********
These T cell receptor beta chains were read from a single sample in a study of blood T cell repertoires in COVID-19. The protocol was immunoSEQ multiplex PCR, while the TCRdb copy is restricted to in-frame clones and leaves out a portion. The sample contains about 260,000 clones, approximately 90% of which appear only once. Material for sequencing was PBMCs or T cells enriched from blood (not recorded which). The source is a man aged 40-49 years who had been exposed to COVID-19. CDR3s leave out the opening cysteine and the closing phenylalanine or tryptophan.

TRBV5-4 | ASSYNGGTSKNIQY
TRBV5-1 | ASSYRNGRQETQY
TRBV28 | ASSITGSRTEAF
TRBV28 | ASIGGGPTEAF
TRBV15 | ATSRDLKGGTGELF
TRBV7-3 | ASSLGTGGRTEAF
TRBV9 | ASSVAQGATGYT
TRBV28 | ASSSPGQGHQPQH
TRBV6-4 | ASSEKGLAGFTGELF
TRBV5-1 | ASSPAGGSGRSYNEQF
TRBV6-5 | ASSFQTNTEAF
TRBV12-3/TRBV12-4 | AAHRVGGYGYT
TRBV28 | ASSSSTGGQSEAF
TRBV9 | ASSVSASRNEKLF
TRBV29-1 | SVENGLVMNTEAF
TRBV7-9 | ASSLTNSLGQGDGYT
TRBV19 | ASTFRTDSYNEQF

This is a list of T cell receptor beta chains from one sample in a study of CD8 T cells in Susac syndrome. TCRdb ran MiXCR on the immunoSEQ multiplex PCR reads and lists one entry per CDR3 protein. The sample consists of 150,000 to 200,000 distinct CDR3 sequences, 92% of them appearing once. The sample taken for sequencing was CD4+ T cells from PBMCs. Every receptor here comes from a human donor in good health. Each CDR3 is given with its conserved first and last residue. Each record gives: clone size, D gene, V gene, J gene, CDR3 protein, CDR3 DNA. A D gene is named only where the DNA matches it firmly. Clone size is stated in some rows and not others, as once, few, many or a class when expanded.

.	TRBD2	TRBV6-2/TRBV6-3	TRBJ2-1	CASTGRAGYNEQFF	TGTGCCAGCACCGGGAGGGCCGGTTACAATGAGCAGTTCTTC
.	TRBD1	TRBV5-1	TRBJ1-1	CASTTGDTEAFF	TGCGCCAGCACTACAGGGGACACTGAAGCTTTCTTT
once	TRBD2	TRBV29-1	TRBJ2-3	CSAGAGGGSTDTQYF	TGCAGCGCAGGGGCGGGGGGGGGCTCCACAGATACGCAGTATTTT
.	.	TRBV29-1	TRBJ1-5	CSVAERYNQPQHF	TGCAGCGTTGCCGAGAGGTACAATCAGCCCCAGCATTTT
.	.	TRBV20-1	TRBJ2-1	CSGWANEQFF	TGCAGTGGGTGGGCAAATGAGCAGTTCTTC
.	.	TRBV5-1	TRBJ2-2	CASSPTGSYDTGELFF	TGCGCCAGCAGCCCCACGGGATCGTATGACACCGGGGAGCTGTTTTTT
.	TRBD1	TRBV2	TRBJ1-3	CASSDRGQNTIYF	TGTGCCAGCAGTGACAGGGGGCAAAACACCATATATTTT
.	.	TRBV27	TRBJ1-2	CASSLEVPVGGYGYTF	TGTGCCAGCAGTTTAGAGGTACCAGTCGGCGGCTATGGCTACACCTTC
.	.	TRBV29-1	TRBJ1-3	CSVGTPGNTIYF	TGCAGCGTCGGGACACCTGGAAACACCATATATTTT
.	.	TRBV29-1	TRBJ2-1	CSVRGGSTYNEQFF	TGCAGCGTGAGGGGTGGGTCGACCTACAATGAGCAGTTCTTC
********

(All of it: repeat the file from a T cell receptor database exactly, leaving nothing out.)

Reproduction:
These T cell receptor beta chains were read from a single sample in a study of blood T cell repertoires in COVID-19. The protocol was immunoSEQ multiplex PCR, while the TCRdb copy is restricted to in-frame clones and leaves out a portion. The sample contains about 260,000 clones, approximately 90% of which appear only once. Material for sequencing was PBMCs or T cells enriched from blood (not recorded which). The source is a man aged 40-49 years who had been exposed to COVID-19. CDR3s leave out the opening cysteine and the closing phenylalanine or tryptophan.

TRBV5-4 | ASSYNGGTSKNIQY
TRBV5-1 | ASSYRNGRQETQY
TRBV28 | ASSITGSRTEAF
TRBV28 | ASIGGGPTEAF
TRBV15 | ATSRDLKGGTGELF
TRBV7-3 | ASSLGTGGRTEAF
TRBV9 | ASSVAQGATGYT
TRBV28 | ASSSPGQGHQPQH
TRBV6-4 | ASSEKGLAGFTGELF
TRBV5-1 | ASSPAGGSGRSYNEQF
TRBV6-5 | ASSFQTNTEAF
TRBV12-3/TRBV12-4 | AAHRVGGYGYT
TRBV28 | ASSSSTGGQSEAF
TRBV9 | ASSVSASRNEKLF
TRBV29-1 | SVENGLVMNTEAF
TRBV7-9 | ASSLTNSLGQGDGYT
TRBV19 | ASTFRTDSYNEQF

This is a list of T cell receptor beta chains from one sample in a study of CD8 T cells in Susac syndrome. TCRdb ran MiXCR on the immunoSEQ multiplex PCR reads and lists one entry per CDR3 protein. The sample consists of 150,000 to 200,000 distinct CDR3 sequences, 92% of them appearing once. The sample taken for sequencing was CD4+ T cells from PBMCs. Every receptor here comes from a human donor in good health. Each CDR3 is given with its conserved first and last residue. Each record gives: clone size, D gene, V gene, J gene, CDR3 protein, CDR3 DNA. A D gene is named only where the DNA matches it firmly. Clone size is stated in some rows and not others, as once, few, many or a class when expanded.

.	TRBD2	TRBV6-2/TRBV6-3	TRBJ2-1	CASTGRAGYNEQFF	TGTGCCAGCACCGGGAGGGCCGGTTACAATGAGCAGTTCTTC
.	TRBD1	TRBV5-1	TRBJ1-1	CASTTGDTEAFF	TGCGCCAGCACTACAGGGGACACTGAAGCTTTCTTT
once	TRBD2	TRBV29-1	TRBJ2-3	CSAGAGGGSTDTQYF	TGCAGCGCAGGGGCGGGGGGGGGCTCCACAGATACGCAGTATTTT
.	.	TRBV29-1	TRBJ1-5	CSVAERYNQPQHF	TGCAGCGTTGCCGAGAGGTACAATCAGCCCCAGCATTTT
.	.	TRBV20-1	TRBJ2-1	CSGWANEQFF	TGCAGTGGGTGGGCAAATGAGCAGTTCTTC
.	.	TRBV5-1	TRBJ2-2	CASSPTGSYDTGELFF	TGCGCCAGCAGCCCCACGGGATCGTATGACACCGGGGAGCTGTTTTTT
.	TRBD1	TRBV2	TRBJ1-3	CASSDRGQNTIYF	TGTGCCAGCAGTGACAGGGGGCAAAACACCATATATTTT
.	.	TRBV27	TRBJ1-2	CASSLEVPVGGYGYTF	TGTGCCAGCAGTTTAGAGGTACCAGTCGGCGGCTATGGCTACACCTTC
.	.	TRBV29-1	TRBJ1-3	CSVGTPGNTIYF	TGCAGCGTCGGGACACCTGGAAACACCATATATTTT
.	.	TRBV29-1	TRBJ2-1	CSVRGGSTYNEQFF	TGCAGCGTGAGGGGTGGGTCGACCTACAATGAGCAGTTCTTC